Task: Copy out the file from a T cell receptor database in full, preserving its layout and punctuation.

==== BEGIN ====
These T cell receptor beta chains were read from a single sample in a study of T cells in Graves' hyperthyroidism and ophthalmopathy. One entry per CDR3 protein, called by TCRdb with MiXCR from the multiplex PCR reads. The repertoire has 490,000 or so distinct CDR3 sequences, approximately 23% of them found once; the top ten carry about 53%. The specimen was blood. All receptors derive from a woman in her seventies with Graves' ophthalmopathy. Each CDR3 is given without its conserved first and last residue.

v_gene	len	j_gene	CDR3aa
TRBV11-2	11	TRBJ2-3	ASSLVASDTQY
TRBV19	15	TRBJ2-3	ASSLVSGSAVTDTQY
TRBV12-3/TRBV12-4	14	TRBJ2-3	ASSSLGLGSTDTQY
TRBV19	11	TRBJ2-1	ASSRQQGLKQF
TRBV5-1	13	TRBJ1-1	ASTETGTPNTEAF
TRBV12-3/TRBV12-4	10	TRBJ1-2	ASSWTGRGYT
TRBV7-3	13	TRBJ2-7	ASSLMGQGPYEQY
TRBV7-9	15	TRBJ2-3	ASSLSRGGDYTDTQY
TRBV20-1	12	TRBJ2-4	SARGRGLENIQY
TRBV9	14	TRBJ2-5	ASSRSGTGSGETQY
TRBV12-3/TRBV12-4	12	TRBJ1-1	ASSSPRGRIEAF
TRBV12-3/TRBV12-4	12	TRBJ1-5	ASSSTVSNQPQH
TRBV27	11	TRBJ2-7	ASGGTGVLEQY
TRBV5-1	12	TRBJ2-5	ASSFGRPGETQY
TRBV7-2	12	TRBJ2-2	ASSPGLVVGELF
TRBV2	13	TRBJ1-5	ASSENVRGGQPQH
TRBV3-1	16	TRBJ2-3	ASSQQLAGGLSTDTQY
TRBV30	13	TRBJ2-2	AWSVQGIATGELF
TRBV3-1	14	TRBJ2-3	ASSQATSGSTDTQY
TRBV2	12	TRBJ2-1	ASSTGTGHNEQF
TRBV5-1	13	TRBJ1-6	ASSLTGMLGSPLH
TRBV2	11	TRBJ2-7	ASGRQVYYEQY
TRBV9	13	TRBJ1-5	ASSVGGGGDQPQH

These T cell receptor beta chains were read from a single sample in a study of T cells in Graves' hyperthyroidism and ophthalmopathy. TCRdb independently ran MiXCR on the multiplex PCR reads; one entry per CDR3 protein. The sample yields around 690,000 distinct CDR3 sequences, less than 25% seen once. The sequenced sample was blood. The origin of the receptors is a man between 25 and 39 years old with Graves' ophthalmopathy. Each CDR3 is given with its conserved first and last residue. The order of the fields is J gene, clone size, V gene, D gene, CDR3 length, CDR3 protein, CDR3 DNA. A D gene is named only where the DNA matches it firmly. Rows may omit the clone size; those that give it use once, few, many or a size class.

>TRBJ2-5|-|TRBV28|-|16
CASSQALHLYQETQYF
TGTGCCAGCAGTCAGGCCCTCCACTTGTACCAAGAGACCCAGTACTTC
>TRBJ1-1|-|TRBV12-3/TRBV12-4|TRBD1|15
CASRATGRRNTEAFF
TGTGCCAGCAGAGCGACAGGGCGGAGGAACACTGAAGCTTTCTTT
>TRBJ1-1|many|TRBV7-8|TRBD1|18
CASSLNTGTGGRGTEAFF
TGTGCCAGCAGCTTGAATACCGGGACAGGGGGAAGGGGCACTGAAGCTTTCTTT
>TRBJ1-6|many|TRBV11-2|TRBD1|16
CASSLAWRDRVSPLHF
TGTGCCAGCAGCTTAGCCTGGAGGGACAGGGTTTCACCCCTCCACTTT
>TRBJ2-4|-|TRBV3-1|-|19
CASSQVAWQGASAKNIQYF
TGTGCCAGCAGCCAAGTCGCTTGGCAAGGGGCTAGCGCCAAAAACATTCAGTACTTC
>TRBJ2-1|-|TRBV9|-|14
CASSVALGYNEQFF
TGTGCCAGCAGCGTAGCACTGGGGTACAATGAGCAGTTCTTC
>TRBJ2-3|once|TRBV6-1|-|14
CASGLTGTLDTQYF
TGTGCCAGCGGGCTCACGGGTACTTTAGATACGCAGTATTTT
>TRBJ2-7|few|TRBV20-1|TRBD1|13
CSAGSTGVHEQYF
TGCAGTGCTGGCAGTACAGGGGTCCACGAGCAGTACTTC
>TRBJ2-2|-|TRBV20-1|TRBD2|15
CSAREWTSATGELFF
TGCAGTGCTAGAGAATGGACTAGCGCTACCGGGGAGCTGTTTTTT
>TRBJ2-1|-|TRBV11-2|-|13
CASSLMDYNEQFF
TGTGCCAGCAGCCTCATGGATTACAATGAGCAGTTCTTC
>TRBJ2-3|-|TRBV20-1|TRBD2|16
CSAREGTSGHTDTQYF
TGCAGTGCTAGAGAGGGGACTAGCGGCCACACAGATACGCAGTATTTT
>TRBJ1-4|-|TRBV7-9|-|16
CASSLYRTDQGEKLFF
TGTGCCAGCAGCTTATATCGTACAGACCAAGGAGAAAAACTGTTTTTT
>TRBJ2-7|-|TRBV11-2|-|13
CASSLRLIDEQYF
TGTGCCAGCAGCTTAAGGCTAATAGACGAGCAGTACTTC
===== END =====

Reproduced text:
These T cell receptor beta chains were read from a single sample in a study of T cells in Graves' hyperthyroidism and ophthalmopathy. One entry per CDR3 protein, called by TCRdb with MiXCR from the multiplex PCR reads. The repertoire has 490,000 or so distinct CDR3 sequences, approximately 23% of them found once; the top ten carry about 53%. The specimen was blood. All receptors derive from a woman in her seventies with Graves' ophthalmopathy. Each CDR3 is given without its conserved first and last residue.

v_gene	len	j_gene	CDR3aa
TRBV11-2	11	TRBJ2-3	ASSLVASDTQY
TRBV19	15	TRBJ2-3	ASSLVSGSAVTDTQY
TRBV12-3/TRBV12-4	14	TRBJ2-3	ASSSLGLGSTDTQY
TRBV19	11	TRBJ2-1	ASSRQQGLKQF
TRBV5-1	13	TRBJ1-1	ASTETGTPNTEAF
TRBV12-3/TRBV12-4	10	TRBJ1-2	ASSWTGRGYT
TRBV7-3	13	TRBJ2-7	ASSLMGQGPYEQY
TRBV7-9	15	TRBJ2-3	ASSLSRGGDYTDTQY
TRBV20-1	12	TRBJ2-4	SARGRGLENIQY
TRBV9	14	TRBJ2-5	ASSRSGTGSGETQY
TRBV12-3/TRBV12-4	12	TRBJ1-1	ASSSPRGRIEAF
TRBV12-3/TRBV12-4	12	TRBJ1-5	ASSSTVSNQPQH
TRBV27	11	TRBJ2-7	ASGGTGVLEQY
TRBV5-1	12	TRBJ2-5	ASSFGRPGETQY
TRBV7-2	12	TRBJ2-2	ASSPGLVVGELF
TRBV2	13	TRBJ1-5	ASSENVRGGQPQH
TRBV3-1	16	TRBJ2-3	ASSQQLAGGLSTDTQY
TRBV30	13	TRBJ2-2	AWSVQGIATGELF
TRBV3-1	14	TRBJ2-3	ASSQATSGSTDTQY
TRBV2	12	TRBJ2-1	ASSTGTGHNEQF
TRBV5-1	13	TRBJ1-6	ASSLTGMLGSPLH
TRBV2	11	TRBJ2-7	ASGRQVYYEQY
TRBV9	13	TRBJ1-5	ASSVGGGGDQPQH

These T cell receptor beta chains were read from a single sample in a study of T cells in Graves' hyperthyroidism and ophthalmopathy. TCRdb independently ran MiXCR on the multiplex PCR reads; one entry per CDR3 protein. The sample yields around 690,000 distinct CDR3 sequences, less than 25% seen once. The sequenced sample was blood. The origin of the receptors is a man between 25 and 39 years old with Graves' ophthalmopathy. Each CDR3 is given with its conserved first and last residue. The order of the fields is J gene, clone size, V gene, D gene, CDR3 length, CDR3 protein, CDR3 DNA. A D gene is named only where the DNA matches it firmly. Rows may omit the clone size; those that give it use once, few, many or a size class.

>TRBJ2-5|-|TRBV28|-|16
CASSQALHLYQETQYF
TGTGCCAGCAGTCAGGCCCTCCACTTGTACCAAGAGACCCAGTACTTC
>TRBJ1-1|-|TRBV12-3/TRBV12-4|TRBD1|15
CASRATGRRNTEAFF
TGTGCCAGCAGAGCGACAGGGCGGAGGAACACTGAAGCTTTCTTT
>TRBJ1-1|many|TRBV7-8|TRBD1|18
CASSLNTGTGGRGTEAFF
TGTGCCAGCAGCTTGAATACCGGGACAGGGGGAAGGGGCACTGAAGCTTTCTTT
>TRBJ1-6|many|TRBV11-2|TRBD1|16
CASSLAWRDRVSPLHF
TGTGCCAGCAGCTTAGCCTGGAGGGACAGGGTTTCACCCCTCCACTTT
>TRBJ2-4|-|TRBV3-1|-|19
CASSQVAWQGASAKNIQYF
TGTGCCAGCAGCCAAGTCGCTTGGCAAGGGGCTAGCGCCAAAAACATTCAGTACTTC
>TRBJ2-1|-|TRBV9|-|14
CASSVALGYNEQFF
TGTGCCAGCAGCGTAGCACTGGGGTACAATGAGCAGTTCTTC
>TRBJ2-3|once|TRBV6-1|-|14
CASGLTGTLDTQYF
TGTGCCAGCGGGCTCACGGGTACTTTAGATACGCAGTATTTT
>TRBJ2-7|few|TRBV20-1|TRBD1|13
CSAGSTGVHEQYF
TGCAGTGCTGGCAGTACAGGGGTCCACGAGCAGTACTTC
>TRBJ2-2|-|TRBV20-1|TRBD2|15
CSAREWTSATGELFF
TGCAGTGCTAGAGAATGGACTAGCGCTACCGGGGAGCTGTTTTTT
>TRBJ2-1|-|TRBV11-2|-|13
CASSLMDYNEQFF
TGTGCCAGCAGCCTCATGGATTACAATGAGCAGTTCTTC
>TRBJ2-3|-|TRBV20-1|TRBD2|16
CSAREGTSGHTDTQYF
TGCAGTGCTAGAGAGGGGACTAGCGGCCACACAGATACGCAGTATTTT
>TRBJ1-4|-|TRBV7-9|-|16
CASSLYRTDQGEKLFF
TGTGCCAGCAGCTTATATCGTACAGACCAAGGAGAAAAACTGTTTTTT
>TRBJ2-7|-|TRBV11-2|-|13
CASSLRLIDEQYF
TGTGCCAGCAGCTTAAGGCTAATAGACGAGCAGTACTTC